A. I wrote the first letter. It went out to 600 people and I got 50 responses. They often tell you about their lives. It’s a stream of consciousness. I just want you to know I got your letter, and I’ve been fighting with my dad. They go off down this rabbit hole. They’re getting something creative and they’re connecting with it, and it’s making them feel creative and they want to be creative back. I’ve always thought of writing as communication. From the earliest time, and I started writing very young, it was always to communicate. I’ve never written for any other reason.
Q. Who would you ideally want to write for Letters In The Mail?
A. Great writers write great letters. Look at Rilke and Nelson Algeron and Simone de Beauvoir. I’d want a letter from Kerouac. That guy was a letter writer. His letters are off the hook. I’d want a letter from Dean Moriarty. His letters are amazing. He never made it as writer, but the letters that he wrote with Kerouac and Burroughs are just incredible. He was the best letter writer of that group. Bukowski wrote really good letters.
It’s a poetic form. I think of letters as being vey closely related to poetry. When I’m writing the Daily Rumpus emails, I'm often writing it like a poem. It’s rhythmic. I’m excited about Dave Eggers' letter, I think he’s a beautiful writer. I wonder what Malcolm Gladwell would do. Nobody has said no.
Q. Do you edit the letters before they are sent out?
A. A lot of the writers need a little bit of guidance. I might send the letter back and say you have to remember that you are communicating with somebody. You’re talking intimately to somebody. This is an essay, not a letter. It might be a well-written essay, but that doesn’t make it a letter. The epistolary form is a really creative form, and writers are excited about doing it. It’s a funny thing you know, on the one hand it’s a letter, on the other hand it’s a publication. It’s not exactly a letter. But it’s closer to a letter than it is to anything else.
Q. Who should subscribe to Letters in the Mail?
A. Literary writing can be divided into two types. One type is the protagonist author type, which is often a lot closer to the reader, much more of a connection. Think memoirs, but also novels like On The Road, The Bell Jar, books by Joan Didion, and all of what we think of as the American classics, they’re all protagonist author novels. But the best-selling novels are not protagonist author novels. The best-selling novels are story stories, like The Time Traveler's Wife. Do you know the name of that author? No. But The Time Traveler's Wife sold much more than A Heartbreaking Work of Staggering Genius. But you know the name of that author right? So why is that? The biggest selling books are very rarely protagonist author books. People read those types of books for different reasons. People who don’t enjoy a novel where the author is present will probably not enjoy the letters as much. But if you enjoy protagonist fiction or memoir, if one of the reason you read is to connect, then you’ll probably enjoy Letters In The Mail. But if you read for escape, if you don’t like to connect, and don’t like to feel the presence of the author when you're reading something creatively, you probably won't like it.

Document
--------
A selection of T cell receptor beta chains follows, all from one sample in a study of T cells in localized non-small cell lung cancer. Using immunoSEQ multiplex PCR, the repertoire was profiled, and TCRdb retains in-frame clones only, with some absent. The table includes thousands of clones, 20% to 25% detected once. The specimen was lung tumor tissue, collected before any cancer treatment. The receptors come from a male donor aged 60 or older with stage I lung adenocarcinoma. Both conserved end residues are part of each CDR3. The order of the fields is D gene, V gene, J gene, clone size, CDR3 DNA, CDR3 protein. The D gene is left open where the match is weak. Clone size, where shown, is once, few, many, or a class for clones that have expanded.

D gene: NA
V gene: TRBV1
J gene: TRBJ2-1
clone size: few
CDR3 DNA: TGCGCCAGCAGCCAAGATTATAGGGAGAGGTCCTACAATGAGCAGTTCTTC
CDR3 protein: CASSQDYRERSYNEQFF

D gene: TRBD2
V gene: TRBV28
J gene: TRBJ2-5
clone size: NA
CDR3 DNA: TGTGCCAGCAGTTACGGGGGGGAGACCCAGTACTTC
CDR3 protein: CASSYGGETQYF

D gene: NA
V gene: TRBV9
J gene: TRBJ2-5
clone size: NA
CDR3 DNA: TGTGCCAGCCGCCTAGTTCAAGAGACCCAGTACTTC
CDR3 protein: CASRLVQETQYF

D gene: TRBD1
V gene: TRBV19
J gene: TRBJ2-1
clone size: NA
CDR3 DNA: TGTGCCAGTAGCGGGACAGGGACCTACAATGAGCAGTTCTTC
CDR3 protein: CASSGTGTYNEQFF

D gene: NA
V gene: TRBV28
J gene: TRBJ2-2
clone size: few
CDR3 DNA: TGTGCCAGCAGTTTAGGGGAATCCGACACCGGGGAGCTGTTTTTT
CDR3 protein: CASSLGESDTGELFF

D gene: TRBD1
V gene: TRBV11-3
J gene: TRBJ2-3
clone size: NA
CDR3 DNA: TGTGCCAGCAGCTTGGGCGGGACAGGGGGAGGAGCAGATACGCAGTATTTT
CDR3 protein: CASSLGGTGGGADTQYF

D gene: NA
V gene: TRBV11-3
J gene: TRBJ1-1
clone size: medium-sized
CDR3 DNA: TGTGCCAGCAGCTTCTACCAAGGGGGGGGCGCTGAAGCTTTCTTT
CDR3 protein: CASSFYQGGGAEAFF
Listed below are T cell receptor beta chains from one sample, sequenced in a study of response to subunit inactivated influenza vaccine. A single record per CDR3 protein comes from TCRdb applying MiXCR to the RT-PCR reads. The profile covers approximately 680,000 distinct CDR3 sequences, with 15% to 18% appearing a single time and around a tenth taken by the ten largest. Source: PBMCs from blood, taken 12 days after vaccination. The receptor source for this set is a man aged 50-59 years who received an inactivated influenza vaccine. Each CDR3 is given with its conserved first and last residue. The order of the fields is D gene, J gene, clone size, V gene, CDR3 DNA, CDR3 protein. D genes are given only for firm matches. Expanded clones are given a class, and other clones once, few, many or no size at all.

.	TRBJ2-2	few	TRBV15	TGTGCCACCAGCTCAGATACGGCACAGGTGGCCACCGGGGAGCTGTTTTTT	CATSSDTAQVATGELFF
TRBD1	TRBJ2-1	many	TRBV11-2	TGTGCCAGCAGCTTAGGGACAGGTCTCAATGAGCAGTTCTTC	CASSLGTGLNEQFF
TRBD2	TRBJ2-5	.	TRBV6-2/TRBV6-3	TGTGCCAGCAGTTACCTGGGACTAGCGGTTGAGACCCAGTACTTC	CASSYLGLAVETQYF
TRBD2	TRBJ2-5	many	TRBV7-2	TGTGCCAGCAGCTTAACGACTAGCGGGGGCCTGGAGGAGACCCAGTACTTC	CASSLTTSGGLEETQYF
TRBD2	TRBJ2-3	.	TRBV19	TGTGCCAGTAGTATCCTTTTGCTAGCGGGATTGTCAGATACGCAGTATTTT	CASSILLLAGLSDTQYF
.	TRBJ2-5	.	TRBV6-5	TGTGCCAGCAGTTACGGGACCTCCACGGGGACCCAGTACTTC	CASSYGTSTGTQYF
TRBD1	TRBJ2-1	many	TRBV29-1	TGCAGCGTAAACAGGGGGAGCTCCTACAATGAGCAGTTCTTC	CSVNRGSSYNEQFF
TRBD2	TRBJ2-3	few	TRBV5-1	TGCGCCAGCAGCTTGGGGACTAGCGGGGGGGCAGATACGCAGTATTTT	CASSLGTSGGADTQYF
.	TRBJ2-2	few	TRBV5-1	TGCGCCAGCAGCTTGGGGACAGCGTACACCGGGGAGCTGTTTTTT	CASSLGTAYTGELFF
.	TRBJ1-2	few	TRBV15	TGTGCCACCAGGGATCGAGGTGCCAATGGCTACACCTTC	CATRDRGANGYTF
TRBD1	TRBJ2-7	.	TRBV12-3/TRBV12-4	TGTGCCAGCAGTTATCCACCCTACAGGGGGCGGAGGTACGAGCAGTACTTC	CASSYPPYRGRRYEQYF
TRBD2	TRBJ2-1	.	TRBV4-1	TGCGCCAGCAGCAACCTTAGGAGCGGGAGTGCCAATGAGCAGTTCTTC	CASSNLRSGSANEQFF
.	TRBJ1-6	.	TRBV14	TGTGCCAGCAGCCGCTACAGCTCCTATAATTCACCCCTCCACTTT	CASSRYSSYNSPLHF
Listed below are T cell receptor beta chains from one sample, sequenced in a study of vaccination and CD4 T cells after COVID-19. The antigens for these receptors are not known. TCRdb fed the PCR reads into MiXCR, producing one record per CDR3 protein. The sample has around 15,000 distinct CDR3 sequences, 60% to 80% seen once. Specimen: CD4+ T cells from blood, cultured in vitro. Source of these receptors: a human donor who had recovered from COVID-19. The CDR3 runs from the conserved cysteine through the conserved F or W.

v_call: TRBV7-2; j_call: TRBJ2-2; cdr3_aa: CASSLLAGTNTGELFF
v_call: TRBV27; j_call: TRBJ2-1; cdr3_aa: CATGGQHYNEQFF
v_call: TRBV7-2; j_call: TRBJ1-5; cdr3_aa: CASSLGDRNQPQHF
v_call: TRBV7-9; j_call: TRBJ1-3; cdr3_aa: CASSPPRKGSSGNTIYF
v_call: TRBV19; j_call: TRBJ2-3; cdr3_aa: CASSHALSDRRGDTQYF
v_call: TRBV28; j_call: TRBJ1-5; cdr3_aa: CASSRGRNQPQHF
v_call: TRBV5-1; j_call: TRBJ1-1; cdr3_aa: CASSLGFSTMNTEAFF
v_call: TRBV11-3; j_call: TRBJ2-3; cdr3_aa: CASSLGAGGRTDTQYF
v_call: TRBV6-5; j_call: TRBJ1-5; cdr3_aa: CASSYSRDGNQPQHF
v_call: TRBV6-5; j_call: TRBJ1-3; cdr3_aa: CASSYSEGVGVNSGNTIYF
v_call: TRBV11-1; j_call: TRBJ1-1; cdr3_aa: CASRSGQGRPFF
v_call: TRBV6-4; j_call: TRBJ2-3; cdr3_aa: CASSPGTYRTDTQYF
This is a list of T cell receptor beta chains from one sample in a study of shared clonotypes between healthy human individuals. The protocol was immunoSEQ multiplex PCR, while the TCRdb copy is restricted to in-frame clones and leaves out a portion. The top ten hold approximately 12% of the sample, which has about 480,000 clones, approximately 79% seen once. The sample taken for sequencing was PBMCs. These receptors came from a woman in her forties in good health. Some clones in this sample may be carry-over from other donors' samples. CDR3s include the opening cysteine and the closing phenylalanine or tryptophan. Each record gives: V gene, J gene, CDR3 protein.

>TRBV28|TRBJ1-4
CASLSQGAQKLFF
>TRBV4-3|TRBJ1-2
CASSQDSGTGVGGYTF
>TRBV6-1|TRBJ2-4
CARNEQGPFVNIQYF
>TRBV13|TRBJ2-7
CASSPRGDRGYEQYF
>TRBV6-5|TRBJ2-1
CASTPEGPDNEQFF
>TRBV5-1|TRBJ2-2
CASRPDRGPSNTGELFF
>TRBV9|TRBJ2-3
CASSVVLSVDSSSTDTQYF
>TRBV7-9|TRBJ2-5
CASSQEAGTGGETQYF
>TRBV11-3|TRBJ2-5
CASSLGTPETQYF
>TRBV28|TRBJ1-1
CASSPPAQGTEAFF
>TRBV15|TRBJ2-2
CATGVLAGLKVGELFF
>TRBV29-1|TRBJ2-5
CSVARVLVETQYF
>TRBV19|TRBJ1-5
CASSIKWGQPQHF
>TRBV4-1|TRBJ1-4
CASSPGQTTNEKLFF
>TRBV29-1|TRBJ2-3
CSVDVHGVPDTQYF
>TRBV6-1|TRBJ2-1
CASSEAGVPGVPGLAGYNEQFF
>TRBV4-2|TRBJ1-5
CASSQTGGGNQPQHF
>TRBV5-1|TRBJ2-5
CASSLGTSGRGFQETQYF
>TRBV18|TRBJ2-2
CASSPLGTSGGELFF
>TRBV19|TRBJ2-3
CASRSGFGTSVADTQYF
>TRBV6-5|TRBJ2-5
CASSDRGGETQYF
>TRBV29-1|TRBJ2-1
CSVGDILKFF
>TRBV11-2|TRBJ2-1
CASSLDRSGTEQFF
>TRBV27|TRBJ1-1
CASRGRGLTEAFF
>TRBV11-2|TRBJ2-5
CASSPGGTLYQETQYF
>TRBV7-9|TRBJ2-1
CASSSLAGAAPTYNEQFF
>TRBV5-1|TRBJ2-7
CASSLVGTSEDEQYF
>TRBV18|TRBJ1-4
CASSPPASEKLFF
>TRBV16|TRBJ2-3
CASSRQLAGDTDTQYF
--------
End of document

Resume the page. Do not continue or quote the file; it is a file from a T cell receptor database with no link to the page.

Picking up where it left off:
Q. I was reminded of this poem about a letter, by Tomas Transtromer. Here's an excerpt about the staying power of letters:
In the bottom drawer of my desk I found a letter that first arrived twenty- six years ago. A letter in panic, and it's still breathing when it arrives the second time.
What is the impact of having letters in a physical form, compared to reading things on the web?
A. When you sit down to write a letter, you really think about it. When I used to write letters, I would go to a café, sit there all day. When I receive a letter, I wouldn’t just open it, I'd sit down, get a coffee, get everything ready so I could really experience it. When you’re on the computer, you’re never fully paying attention, you’re jumping around. With a letter, you walk away from everything. You open it and read it. It’s just you and the letter. It’s an entirely different experience.